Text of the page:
Moving on to two of my perennial favourites; Steve Hughes and Laura Flores-Shaw. Both Steve and Laura hail from the United States…and so they both possess that inimitable brand of American confidence and charisma. Where Andrei and Lynne speak with a quiet power and endless earnestness, Steve and Laura orate with vigorous directness and self-assured humour. Steve reminded us of the strong correlation between the principles of Montessori and the development of the “executive functions” of the brain. He reiterated the value of Sensorial and physical education for little humans who are neurologically wired to rely upon the hands more so than any other part of the anatomy. He flashed up a sight that was familiar to some of us but a little eyebrow-lifting to those who hadn’t seen it before; the “sensory-motor homunculus”. This striking creature is a model of a human if our bodies corresponded to the amount of space each area occupies on the brain-map. A lot of Steve’s words and slides are available through the videos and downloads on his website www.goodatdoingthings so I won’t attempt to paraphrase and instead suggest you go straight to the source!
The Sensory Motor Homunculus
Laura focused on unpicking the true “core” of Montessori but perhaps the most valuable insight she offered was not the result of her years working as a psychologist, or her work as head of a Montessori school, but purely her perspective as a parent. She related an anecdote about her son, who attended Oak Knoll Kinderhaus Montessori, where she acts as Head of School. Laura started by telling us how frequently she reassures other parents of 4 and 5 year olds that “it all comes together” in the final year of the Cycle 1 Program, how often she must insist that they patiently wait for the natural explosion of learning rather than trying to push or force the ‘academic’ subjects. Laura told us that she believed her words with every fibre of her being…until her own son reached his final year of what we would call “Pre-school” (or “Early Learning”). At that time she recalled that all he seemed to do was wash tables…whenever she popped into his classroom he would be scrubbing away, never touching the rich Literacy materials available on the other side of the room. Laura candidly shared her increasing anxiety and revealed her lowest moments; trying to encourage his teachers to force him into a more academic direction, and even using her son’s bed-time ritual to try to coax him into committing to trying numbers and letters the following day. She confessed that at one point, just as he started his first year of formal schooling without any signs of “early reading” or his own “explosion into writing”, she essentially told her husband it might be time to accept that evidence suggested they had a cleaner in the making, not an intellectual for a son. Eventually Laura was told by her son’s teacher (and her employee, which makes it a very brave move…) to “back off” and trust him. Lo and behold, a few months went by and – as if by magic – her son suddenly had that long-awaited explosion. His writing went from scrawled scribbles to impressively detailed and delicate accounts. She showed “before” and “after” photos to prove it; one from around October, when she was just about giving up on her son’s academic abilities, and one from early in the new year when his ‘moment’ arrived and he was finally ready to truly express himself through the written word. Finally she concluded with a photo of her son as he is today; wearing a pair of trendy hipster-style glasses to help him better consume the endless volumes that he reads with a gluttonous enthusiasm! He is deeply immersed in the world of words – both those that he writes and those he reads – but he took his own journey into that world. Laura’s honest account reminded us all that there is no “right” way for a child or a parent. Her son couldn’t be rushed, but nor could she contain her motherly instincts. It was a poignant reminder – that we must patiently await the unfolding of each child, but that we must also respect the vulnerability and emotional journey of each parent.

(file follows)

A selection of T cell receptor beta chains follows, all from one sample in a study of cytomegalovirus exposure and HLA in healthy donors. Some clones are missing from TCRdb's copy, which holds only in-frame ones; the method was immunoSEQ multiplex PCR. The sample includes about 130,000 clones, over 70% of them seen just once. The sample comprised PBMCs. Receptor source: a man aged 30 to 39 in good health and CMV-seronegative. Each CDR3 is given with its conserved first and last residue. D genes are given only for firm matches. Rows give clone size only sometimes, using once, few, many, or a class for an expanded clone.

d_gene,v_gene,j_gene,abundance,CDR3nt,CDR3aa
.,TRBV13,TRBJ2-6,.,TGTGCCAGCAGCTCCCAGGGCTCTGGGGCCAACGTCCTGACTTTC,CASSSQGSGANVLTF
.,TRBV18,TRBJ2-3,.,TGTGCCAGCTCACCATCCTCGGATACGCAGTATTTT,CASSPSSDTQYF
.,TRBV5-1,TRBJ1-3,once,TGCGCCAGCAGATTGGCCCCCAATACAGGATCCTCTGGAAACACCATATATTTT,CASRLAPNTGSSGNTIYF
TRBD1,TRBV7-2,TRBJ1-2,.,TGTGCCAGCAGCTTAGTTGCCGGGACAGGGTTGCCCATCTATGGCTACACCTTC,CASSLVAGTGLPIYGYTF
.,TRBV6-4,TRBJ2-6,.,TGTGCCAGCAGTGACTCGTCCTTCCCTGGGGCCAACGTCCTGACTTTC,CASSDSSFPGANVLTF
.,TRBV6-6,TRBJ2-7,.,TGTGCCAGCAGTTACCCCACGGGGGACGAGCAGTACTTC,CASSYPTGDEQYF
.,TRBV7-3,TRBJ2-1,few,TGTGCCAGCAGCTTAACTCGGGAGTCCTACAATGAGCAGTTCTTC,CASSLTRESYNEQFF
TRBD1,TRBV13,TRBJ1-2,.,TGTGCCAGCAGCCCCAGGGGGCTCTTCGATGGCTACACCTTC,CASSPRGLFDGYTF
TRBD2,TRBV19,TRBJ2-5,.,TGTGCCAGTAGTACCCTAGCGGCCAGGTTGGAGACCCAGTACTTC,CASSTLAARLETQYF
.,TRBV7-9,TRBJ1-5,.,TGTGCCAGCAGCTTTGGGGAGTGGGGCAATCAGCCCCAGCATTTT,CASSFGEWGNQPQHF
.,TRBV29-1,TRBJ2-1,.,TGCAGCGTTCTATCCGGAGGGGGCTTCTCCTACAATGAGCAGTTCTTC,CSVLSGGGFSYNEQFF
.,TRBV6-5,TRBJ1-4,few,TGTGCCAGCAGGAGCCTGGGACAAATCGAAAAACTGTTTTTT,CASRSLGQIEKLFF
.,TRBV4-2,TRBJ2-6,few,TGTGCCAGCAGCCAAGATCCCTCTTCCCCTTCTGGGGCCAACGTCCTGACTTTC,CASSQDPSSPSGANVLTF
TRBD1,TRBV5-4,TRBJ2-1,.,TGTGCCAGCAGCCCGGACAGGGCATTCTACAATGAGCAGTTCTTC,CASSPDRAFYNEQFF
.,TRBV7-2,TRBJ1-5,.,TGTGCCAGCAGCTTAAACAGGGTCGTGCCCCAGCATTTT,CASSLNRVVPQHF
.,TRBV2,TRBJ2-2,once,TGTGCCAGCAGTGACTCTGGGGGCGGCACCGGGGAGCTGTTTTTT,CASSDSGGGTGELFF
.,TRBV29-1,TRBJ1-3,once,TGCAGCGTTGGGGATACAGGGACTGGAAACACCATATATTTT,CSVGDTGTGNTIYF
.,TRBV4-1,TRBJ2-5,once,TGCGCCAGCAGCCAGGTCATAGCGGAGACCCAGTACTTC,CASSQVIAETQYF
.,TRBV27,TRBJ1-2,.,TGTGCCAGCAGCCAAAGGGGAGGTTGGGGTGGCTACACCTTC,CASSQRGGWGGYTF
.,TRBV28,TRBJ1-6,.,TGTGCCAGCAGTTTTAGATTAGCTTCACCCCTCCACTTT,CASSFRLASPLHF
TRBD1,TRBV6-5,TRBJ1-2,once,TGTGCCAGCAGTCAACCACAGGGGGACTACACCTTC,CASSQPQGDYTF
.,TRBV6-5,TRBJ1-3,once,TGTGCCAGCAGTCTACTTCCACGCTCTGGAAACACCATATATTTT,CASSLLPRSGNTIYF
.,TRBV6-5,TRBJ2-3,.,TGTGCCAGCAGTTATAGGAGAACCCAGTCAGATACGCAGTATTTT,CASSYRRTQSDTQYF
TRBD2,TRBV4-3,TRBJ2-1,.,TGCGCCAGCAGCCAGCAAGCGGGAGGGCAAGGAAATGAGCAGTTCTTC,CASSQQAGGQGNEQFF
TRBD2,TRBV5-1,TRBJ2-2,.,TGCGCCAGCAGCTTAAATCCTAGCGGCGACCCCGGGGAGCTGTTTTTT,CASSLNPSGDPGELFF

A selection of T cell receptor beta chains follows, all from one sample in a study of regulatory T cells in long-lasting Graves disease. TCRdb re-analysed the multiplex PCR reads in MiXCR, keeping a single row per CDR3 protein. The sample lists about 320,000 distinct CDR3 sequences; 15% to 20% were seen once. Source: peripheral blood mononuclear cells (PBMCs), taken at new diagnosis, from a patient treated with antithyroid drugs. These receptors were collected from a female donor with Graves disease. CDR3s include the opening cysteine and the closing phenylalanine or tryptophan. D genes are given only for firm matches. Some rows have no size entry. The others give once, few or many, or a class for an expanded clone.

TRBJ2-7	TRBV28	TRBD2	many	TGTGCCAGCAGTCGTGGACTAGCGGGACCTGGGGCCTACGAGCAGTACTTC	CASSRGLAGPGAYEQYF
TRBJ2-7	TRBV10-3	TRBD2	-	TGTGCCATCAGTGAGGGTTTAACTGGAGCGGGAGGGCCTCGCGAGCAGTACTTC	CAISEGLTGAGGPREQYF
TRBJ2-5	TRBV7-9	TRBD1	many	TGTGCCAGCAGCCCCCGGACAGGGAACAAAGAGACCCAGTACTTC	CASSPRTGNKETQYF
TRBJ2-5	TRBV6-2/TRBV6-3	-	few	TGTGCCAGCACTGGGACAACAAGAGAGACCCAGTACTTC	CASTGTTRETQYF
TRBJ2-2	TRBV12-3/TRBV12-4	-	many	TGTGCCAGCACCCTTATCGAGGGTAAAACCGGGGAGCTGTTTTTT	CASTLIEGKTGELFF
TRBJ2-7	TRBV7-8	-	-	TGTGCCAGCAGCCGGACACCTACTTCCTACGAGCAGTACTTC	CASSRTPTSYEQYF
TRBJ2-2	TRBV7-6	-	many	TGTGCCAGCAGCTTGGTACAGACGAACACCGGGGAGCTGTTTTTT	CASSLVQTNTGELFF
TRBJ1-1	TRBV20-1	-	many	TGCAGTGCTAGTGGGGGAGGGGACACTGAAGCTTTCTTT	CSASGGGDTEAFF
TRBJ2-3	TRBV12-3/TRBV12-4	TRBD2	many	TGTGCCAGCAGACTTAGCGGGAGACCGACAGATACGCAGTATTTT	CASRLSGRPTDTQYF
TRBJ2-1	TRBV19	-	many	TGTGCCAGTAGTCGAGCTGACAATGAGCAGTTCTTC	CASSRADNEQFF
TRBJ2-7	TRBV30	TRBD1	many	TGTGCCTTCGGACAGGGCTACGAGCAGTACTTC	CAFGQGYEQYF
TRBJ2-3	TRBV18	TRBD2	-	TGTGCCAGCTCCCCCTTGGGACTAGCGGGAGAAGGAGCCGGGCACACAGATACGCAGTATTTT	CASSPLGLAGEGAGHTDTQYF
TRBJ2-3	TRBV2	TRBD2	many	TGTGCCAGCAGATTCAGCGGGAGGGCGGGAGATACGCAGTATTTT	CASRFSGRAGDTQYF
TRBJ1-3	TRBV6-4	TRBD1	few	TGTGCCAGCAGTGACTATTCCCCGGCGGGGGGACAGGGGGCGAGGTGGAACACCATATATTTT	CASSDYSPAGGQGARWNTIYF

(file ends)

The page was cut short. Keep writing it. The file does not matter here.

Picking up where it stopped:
Both Americans are frequent visitors to our shores and Laura will be here for the next month or two presenting a series of parent workshops (which I recommend so highly it hurts!). Find out more at https://montessoricentenary.org.au/events/centenary-events